Every now and then, I get questions from readers about park board issues. This week, I’ve decided to answer a couple that have come up rather frequently.
Q: What is the current state of the beach recycling program?
A: Last November, the park board and Artist Boat partnered to place the first of seven recycling stations along the beach front. Plans to place up to 20 recycling cans at bus stops are currently in the works. Artist Boat has submitted a grant for them and the organization should know if they receive the funding early next year.
Artist Boat received grant funding for the first project through a Hilton Worldwide Travel with a Purpose grant and from Galveston’s Eliza and Harris Kempner Fund. The park board’s Coastal Zone Management team is responsible for maintaining the stations. To date, 2,100 pounds of plastic and 300 pounds of aluminum have been recycled from the stations.
The recycling program is part of a broader initiative known as “Leave No Trash Behind,” a project of the Marine Debris Task Force. The task force is a collaborative effort led by the park board, Texas General Land Office, Turtle Island Restoration Network, NOAA’s Flower Garden Banks National Marine Sanctuary, Artist Boat, city of Galveston, the Environmental Protection Agency, Galveston.com, Galveston Surfrider Foundation and Moody Gardens.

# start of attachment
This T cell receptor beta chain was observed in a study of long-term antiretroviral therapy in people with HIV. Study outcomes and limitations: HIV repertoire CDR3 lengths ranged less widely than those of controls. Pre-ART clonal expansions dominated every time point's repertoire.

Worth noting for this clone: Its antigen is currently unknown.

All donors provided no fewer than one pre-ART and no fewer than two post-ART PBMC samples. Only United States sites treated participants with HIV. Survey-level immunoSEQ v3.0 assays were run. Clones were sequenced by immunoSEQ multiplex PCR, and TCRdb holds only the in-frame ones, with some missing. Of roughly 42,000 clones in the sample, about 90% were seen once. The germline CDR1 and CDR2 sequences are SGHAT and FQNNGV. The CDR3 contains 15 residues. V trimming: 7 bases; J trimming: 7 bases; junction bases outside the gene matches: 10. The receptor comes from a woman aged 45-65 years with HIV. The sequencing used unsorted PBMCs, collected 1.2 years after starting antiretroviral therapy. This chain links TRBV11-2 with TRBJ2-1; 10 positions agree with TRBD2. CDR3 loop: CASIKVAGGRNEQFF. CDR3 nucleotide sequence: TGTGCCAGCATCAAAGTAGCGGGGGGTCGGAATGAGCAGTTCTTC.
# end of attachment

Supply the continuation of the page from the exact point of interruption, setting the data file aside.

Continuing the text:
Q: Are there any new developments on the pavilion at Seawolf Park?
A: The pavilion at Seawolf Park sustained significant damage when Hurricane Ike hit Galveston in 2008. Since then, park board officials and Federal Emergency Management Agency officials have had differing opinions on the amount of damage it received and whether or not it has surpassed an important threshold for funding.
According to FEMA, if a structure is less than 50 percent damaged, the structure can be repaired and the agency will reimburse the organization making the repairs, which in this case, is the Galveston Park Board. If a structure is found to be more than 50 percent damaged, the agency will reimburse for a new structure. According to the park board, the structure sustained enough damage to warrant a new one. According to FEMA, repairs should be made to the existing structure.
As of now, any changes to the pavilion, whether repairs or a complete renovation, are on hold awaiting the results of the city’s assets assessment. Once that is complete, the city of Galveston, the park board and FEMA will collaborate to determine next steps that will best serve the park and the community at large.
Park board meetings are open to the public and the public may address the board of trustees during the meetings. Park board meetings are typically held on the fourth Tuesday of the month at 1:30 p.m. at 601 Tremont St. If you are interested in seeing a park board issue discussed in this column or if you have any questions, please send them my way. I can be reached at email@example.com.